In his essay “The Judgment of the Birds,” Loren Eiseley describes an orb-weaver spider’s web like this:
There were a couple of iridescent green beetle cases turning slowly on a loose strand of web, a fragment of luminescent eye from a moth’s wing and a large indeterminable object, perhaps a cicada, that had struggled and been wrapped in silk. There were also little bits and slivers, little red and blue flashes from the scales of anonymous wings that had crashed there.
Some days, I thought, they will be dull and gray and the shine will be out of them; then the dew will polish them again and drops hang on the silk until everything is gleaming and turning in the light. It is like a mind, really, where everything changes but remains, and in the end you have these eaten-out bits of experience like beetle wings.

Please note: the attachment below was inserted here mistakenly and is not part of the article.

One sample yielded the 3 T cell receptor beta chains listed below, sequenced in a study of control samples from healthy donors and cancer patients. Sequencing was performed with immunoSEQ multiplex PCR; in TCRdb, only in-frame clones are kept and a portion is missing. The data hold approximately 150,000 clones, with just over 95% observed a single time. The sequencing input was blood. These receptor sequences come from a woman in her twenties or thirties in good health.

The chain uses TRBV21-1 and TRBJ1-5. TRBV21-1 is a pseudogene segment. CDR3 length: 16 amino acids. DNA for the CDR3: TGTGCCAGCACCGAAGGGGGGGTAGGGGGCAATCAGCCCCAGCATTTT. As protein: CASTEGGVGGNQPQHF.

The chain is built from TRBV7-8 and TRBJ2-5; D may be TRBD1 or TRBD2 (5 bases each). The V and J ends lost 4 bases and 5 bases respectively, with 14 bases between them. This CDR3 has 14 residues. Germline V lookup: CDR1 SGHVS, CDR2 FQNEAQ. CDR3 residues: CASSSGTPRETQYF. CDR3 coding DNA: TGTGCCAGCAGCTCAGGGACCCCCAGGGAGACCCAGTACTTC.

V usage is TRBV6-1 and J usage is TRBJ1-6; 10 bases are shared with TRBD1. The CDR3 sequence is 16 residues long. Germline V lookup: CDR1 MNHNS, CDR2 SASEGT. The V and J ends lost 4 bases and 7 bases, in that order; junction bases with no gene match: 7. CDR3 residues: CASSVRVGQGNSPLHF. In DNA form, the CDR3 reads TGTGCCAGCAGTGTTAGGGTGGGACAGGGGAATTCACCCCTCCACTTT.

The essay appears in The Star Thrower (find in library). On the back of my copy, there’s a blurb from Ray Bradbury in which he predicts that the book “will be read and cherished in the year 2001” and go to the moon and Mars someday. It hasn’t left Earth, as far as I know, but it is still loved and cherished in 2017.